My sister would complain “It’s so unfair!” on a regular basis when I was little. On this particular occasion, me, my parents and my sister were in the living room of our three-bedroom council house in Lancashire. It was gone 7pm on a Thursday, which meant the TV was on and we were all having to endure my sister’s fortnightly ritual of recording Top of the Pops on BBC1. This was long before the days of digital downloads, at least a decade before CDs were introduced. Even the huge, black, fake-mahogany slabs called stereo music centres (combined radios, turntables and cassette decks) weren’t available; or, if they were, my family couldn’t yet afford one. I’d been born in 1967 but this was the 1970s, so my sister was armed with a mono tape recorder while she sat in front of the TV with her legs crossed, her face almost touching the screen. My mother tried many times to get her to move a bit further away.
“It’s bad for your eyes,” she said, without any empirical evidence to back up the claim.
“I’m recording in a minute,” my sister told her. “Shush, Mum.”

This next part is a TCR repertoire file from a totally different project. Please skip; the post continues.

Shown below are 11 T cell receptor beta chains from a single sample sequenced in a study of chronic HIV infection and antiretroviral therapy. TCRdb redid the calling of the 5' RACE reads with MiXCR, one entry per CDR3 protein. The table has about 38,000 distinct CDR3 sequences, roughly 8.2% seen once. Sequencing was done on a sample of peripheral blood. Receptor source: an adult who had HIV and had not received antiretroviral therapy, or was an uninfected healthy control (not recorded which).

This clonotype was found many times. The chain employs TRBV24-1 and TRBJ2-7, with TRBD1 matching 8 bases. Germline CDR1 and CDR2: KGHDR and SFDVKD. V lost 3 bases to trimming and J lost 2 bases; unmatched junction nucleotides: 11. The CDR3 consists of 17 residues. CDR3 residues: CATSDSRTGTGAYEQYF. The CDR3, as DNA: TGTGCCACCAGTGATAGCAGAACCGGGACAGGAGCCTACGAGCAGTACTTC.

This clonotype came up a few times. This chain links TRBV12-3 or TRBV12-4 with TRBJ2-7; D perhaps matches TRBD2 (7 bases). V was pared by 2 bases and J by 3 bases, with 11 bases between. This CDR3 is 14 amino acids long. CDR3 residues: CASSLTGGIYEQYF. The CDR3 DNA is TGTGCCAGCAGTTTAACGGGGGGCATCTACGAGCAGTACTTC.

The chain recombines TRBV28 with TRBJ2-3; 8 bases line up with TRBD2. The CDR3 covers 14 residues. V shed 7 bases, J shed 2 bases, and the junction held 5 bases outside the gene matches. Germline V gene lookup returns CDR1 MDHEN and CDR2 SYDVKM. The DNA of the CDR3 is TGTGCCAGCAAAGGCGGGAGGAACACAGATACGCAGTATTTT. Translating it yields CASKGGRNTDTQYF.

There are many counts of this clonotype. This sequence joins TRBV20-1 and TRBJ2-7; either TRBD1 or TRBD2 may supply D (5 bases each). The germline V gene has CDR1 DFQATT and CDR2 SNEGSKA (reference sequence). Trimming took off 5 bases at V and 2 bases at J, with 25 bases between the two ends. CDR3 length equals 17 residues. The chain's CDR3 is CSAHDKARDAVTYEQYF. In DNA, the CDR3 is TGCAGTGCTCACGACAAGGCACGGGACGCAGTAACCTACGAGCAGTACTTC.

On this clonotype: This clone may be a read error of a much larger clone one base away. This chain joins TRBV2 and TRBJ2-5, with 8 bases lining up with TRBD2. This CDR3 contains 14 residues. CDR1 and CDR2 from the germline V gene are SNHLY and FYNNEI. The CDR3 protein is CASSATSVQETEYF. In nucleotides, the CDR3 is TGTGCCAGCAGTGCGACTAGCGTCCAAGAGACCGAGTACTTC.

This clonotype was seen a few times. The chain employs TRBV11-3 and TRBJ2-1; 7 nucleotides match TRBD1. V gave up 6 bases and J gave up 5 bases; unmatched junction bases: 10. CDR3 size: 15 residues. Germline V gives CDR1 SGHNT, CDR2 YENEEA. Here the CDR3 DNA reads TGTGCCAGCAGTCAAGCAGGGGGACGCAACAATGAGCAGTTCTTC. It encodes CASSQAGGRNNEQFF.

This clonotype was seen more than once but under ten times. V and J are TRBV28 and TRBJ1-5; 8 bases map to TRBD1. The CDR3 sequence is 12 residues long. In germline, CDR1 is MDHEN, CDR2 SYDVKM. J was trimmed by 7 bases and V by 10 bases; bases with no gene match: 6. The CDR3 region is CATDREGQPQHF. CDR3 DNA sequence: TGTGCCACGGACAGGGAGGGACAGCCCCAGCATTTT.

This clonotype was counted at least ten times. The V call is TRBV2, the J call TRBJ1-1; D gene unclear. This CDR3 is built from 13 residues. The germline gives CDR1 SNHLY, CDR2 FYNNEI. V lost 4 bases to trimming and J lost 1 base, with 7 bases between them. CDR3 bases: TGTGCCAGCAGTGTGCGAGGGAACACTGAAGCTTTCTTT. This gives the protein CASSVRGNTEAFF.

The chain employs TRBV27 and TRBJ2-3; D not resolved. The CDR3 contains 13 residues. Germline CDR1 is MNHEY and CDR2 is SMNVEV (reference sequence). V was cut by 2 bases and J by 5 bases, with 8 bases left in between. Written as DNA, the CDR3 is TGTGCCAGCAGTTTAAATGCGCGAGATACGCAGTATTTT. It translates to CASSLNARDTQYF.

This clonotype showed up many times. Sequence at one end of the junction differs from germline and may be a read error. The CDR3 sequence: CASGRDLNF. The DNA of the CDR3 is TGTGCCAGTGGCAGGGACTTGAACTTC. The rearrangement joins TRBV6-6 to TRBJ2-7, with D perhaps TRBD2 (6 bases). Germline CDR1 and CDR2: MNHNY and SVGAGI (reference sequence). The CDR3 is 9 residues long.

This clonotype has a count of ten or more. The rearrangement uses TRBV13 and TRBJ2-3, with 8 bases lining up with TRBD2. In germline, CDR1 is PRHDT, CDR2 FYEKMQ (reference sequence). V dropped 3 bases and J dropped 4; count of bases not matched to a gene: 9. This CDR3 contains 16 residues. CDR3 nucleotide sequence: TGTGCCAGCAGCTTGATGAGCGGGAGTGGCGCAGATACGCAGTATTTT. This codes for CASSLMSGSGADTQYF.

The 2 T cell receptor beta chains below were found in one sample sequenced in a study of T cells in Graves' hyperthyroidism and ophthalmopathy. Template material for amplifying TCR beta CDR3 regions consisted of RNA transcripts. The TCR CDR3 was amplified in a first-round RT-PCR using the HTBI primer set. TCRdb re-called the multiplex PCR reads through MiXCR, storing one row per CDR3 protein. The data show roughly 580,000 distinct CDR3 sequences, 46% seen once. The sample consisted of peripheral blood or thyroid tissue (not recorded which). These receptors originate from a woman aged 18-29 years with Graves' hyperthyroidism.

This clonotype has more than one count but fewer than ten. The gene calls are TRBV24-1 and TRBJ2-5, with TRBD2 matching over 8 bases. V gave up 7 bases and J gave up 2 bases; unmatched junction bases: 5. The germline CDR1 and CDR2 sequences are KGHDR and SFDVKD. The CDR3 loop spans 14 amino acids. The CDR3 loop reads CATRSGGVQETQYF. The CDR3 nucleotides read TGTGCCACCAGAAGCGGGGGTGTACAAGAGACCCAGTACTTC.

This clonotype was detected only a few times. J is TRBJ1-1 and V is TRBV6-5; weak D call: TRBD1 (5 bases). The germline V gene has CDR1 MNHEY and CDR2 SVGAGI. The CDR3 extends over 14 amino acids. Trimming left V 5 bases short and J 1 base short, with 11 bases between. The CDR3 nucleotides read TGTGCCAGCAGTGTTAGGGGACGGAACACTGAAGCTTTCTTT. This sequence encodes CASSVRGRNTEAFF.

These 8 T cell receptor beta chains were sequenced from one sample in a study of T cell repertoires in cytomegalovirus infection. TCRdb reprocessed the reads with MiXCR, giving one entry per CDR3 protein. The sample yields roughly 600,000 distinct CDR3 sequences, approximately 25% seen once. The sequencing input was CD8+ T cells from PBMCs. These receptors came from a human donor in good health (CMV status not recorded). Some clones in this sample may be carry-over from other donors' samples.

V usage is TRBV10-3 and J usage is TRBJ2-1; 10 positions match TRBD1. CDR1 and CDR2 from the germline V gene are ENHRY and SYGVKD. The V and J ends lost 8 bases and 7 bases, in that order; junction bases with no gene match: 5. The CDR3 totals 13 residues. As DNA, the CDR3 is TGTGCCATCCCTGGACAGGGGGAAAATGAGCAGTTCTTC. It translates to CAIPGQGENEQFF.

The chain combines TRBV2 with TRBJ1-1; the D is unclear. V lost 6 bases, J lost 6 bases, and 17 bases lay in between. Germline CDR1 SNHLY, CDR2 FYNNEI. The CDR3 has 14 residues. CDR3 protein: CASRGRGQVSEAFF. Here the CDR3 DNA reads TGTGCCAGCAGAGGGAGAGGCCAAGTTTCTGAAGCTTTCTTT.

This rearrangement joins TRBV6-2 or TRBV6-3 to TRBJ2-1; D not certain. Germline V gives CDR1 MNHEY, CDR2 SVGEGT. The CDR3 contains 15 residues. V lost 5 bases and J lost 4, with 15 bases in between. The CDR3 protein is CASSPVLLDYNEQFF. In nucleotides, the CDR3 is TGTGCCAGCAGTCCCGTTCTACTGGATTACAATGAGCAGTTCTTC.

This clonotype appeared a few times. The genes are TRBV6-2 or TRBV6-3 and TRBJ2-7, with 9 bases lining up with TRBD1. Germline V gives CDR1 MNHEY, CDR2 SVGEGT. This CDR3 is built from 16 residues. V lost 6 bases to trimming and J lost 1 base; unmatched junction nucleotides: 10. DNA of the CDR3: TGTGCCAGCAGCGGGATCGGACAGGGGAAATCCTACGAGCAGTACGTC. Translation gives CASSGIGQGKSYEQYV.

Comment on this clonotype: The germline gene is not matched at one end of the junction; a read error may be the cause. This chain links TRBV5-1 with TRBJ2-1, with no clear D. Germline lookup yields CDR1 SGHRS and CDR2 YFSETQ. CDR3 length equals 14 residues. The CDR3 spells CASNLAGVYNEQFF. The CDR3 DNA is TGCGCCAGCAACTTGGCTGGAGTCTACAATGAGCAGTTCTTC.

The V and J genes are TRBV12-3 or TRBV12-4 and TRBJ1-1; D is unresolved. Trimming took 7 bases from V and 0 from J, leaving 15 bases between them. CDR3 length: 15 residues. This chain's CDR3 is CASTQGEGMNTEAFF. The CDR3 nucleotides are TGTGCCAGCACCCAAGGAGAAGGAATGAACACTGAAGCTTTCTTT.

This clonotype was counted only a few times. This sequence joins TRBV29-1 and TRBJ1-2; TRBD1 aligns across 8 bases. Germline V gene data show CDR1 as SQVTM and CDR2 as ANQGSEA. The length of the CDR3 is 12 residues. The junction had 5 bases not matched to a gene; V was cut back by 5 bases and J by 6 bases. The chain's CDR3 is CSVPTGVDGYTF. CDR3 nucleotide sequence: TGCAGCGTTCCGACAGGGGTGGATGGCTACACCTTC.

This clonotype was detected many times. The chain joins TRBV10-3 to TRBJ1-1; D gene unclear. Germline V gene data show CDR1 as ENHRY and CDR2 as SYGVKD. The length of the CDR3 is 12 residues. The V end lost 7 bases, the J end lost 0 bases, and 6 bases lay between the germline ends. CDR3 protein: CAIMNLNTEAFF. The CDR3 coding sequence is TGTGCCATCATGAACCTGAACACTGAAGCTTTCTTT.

“Don’t you tell your mother to shush,” my father growled, puffing away on a Woodbine cigarette. “I’ll bloody shush you if you talk to your mother like that again.”
We were all required for half an hour every week to shut up. Absolute silence had to be maintained. My sister would hit the clunky cassette record button whenever one of the DJs on the telly announced the next song, if it was one she liked. I can vividly recall the DJs. The now-infamous but then-national-treasure Jimmy Saville appeared strange to me, and rather frightening. I didn’t like him at all. He was a medallion-wearing, white-haired weirdo. Saville or one of his Radio 1 colleagues, maybe Dave Lee Travis or Kid Jensen, would announce the next band coming up; then my sister would squeak and wave her hands frantically, like a bird trying to take off. This was the visual cue for my mother, father and I to stop talking. We could only resume our conversation when my sister’s finger pressed down on the pause key.